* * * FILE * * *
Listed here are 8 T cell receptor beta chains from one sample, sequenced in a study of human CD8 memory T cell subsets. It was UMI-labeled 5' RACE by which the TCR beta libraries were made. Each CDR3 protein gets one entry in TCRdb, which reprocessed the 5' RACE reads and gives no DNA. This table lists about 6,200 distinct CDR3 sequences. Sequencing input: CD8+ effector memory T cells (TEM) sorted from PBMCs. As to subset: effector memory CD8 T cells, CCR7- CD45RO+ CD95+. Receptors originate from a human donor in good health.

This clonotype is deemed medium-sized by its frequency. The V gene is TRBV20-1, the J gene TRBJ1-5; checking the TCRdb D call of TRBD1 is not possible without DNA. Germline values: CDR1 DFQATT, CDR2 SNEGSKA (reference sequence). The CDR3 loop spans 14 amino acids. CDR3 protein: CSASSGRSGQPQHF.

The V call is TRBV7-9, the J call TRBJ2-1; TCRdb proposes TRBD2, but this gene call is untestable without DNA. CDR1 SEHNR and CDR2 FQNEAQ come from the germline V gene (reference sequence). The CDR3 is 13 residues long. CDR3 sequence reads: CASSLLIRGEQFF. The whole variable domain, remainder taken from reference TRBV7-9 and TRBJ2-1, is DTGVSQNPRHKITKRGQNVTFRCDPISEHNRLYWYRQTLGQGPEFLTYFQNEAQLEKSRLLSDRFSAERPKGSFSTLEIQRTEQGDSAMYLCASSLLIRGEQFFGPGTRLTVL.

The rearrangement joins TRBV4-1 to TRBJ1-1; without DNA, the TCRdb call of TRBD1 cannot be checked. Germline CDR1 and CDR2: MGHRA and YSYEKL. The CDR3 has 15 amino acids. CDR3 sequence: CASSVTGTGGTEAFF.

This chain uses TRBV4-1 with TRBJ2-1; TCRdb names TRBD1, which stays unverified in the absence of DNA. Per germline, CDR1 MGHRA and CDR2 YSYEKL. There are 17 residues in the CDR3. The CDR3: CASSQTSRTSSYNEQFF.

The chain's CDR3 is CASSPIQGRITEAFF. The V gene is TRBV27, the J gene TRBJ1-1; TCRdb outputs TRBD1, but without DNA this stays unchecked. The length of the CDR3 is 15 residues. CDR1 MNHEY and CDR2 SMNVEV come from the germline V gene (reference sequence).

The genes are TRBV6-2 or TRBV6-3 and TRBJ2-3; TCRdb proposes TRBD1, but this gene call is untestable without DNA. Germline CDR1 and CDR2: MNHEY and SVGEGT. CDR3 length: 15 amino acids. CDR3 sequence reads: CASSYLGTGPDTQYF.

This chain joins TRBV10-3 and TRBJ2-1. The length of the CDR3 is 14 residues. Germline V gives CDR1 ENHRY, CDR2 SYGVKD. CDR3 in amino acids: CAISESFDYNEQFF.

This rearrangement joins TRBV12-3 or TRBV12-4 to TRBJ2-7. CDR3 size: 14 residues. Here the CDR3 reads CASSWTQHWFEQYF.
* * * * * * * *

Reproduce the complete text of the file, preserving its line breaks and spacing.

Listed here are 8 T cell receptor beta chains from one sample, sequenced in a study of human CD8 memory T cell subsets. It was UMI-labeled 5' RACE by which the TCR beta libraries were made. Each CDR3 protein gets one entry in TCRdb, which reprocessed the 5' RACE reads and gives no DNA. This table lists about 6,200 distinct CDR3 sequences. Sequencing input: CD8+ effector memory T cells (TEM) sorted from PBMCs. As to subset: effector memory CD8 T cells, CCR7- CD45RO+ CD95+. Receptors originate from a human donor in good health.

This clonotype is deemed medium-sized by its frequency. The V gene is TRBV20-1, the J gene TRBJ1-5; checking the TCRdb D call of TRBD1 is not possible without DNA. Germline values: CDR1 DFQATT, CDR2 SNEGSKA (reference sequence). The CDR3 loop spans 14 amino acids. CDR3 protein: CSASSGRSGQPQHF.

The V call is TRBV7-9, the J call TRBJ2-1; TCRdb proposes TRBD2, but this gene call is untestable without DNA. CDR1 SEHNR and CDR2 FQNEAQ come from the germline V gene (reference sequence). The CDR3 is 13 residues long. CDR3 sequence reads: CASSLLIRGEQFF. The whole variable domain, remainder taken from reference TRBV7-9 and TRBJ2-1, is DTGVSQNPRHKITKRGQNVTFRCDPISEHNRLYWYRQTLGQGPEFLTYFQNEAQLEKSRLLSDRFSAERPKGSFSTLEIQRTEQGDSAMYLCASSLLIRGEQFFGPGTRLTVL.

The rearrangement joins TRBV4-1 to TRBJ1-1; without DNA, the TCRdb call of TRBD1 cannot be checked. Germline CDR1 and CDR2: MGHRA and YSYEKL. The CDR3 has 15 amino acids. CDR3 sequence: CASSVTGTGGTEAFF.

This chain uses TRBV4-1 with TRBJ2-1; TCRdb names TRBD1, which stays unverified in the absence of DNA. Per germline, CDR1 MGHRA and CDR2 YSYEKL. There are 17 residues in the CDR3. The CDR3: CASSQTSRTSSYNEQFF.

The chain's CDR3 is CASSPIQGRITEAFF. The V gene is TRBV27, the J gene TRBJ1-1; TCRdb outputs TRBD1, but without DNA this stays unchecked. The length of the CDR3 is 15 residues. CDR1 MNHEY and CDR2 SMNVEV come from the germline V gene (reference sequence).

The genes are TRBV6-2 or TRBV6-3 and TRBJ2-3; TCRdb proposes TRBD1, but this gene call is untestable without DNA. Germline CDR1 and CDR2: MNHEY and SVGEGT. CDR3 length: 15 amino acids. CDR3 sequence reads: CASSYLGTGPDTQYF.

This chain joins TRBV10-3 and TRBJ2-1. The length of the CDR3 is 14 residues. Germline V gives CDR1 ENHRY, CDR2 SYGVKD. CDR3 in amino acids: CAISESFDYNEQFF.

This rearrangement joins TRBV12-3 or TRBV12-4 to TRBJ2-7. CDR3 size: 14 residues. Here the CDR3 reads CASSWTQHWFEQYF.